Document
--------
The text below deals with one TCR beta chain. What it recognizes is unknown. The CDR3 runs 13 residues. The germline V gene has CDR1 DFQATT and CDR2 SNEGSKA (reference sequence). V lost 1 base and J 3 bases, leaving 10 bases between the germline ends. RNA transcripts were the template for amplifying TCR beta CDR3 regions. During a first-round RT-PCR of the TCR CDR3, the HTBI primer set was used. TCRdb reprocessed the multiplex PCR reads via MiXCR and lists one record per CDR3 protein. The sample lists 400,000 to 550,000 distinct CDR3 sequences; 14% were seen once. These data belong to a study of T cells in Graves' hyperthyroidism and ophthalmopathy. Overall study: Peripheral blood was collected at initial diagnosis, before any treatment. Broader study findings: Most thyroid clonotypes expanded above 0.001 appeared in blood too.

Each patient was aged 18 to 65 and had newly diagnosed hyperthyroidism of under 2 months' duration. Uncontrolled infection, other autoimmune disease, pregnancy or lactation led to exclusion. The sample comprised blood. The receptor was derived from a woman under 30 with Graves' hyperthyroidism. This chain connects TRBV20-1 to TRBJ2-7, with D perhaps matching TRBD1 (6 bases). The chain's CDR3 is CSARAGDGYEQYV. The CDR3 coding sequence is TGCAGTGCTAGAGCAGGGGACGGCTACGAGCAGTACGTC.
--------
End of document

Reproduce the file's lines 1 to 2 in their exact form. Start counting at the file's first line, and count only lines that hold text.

The text below deals with one TCR beta chain. What it recognizes is unknown. The CDR3 runs 13 residues. The germline V gene has CDR1 DFQATT and CDR2 SNEGSKA (reference sequence). V lost 1 base and J 3 bases, leaving 10 bases between the germline ends. RNA transcripts were the template for amplifying TCR beta CDR3 regions. During a first-round RT-PCR of the TCR CDR3, the HTBI primer set was used. TCRdb reprocessed the multiplex PCR reads via MiXCR and lists one record per CDR3 protein. The sample lists 400,000 to 550,000 distinct CDR3 sequences; 14% were seen once. These data belong to a study of T cells in Graves' hyperthyroidism and ophthalmopathy. Overall study: Peripheral blood was collected at initial diagnosis, before any treatment. Broader study findings: Most thyroid clonotypes expanded above 0.001 appeared in blood too.

Each patient was aged 18 to 65 and had newly diagnosed hyperthyroidism of under 2 months' duration. Uncontrolled infection, other autoimmune disease, pregnancy or lactation led to exclusion. The sample comprised blood. The receptor was derived from a woman under 30 with Graves' hyperthyroidism. This chain connects TRBV20-1 to TRBJ2-7, with D perhaps matching TRBD1 (6 bases). The chain's CDR3 is CSARAGDGYEQYV. The CDR3 coding sequence is TGCAGTGCTAGAGCAGGGGACGGCTACGAGCAGTACGTC.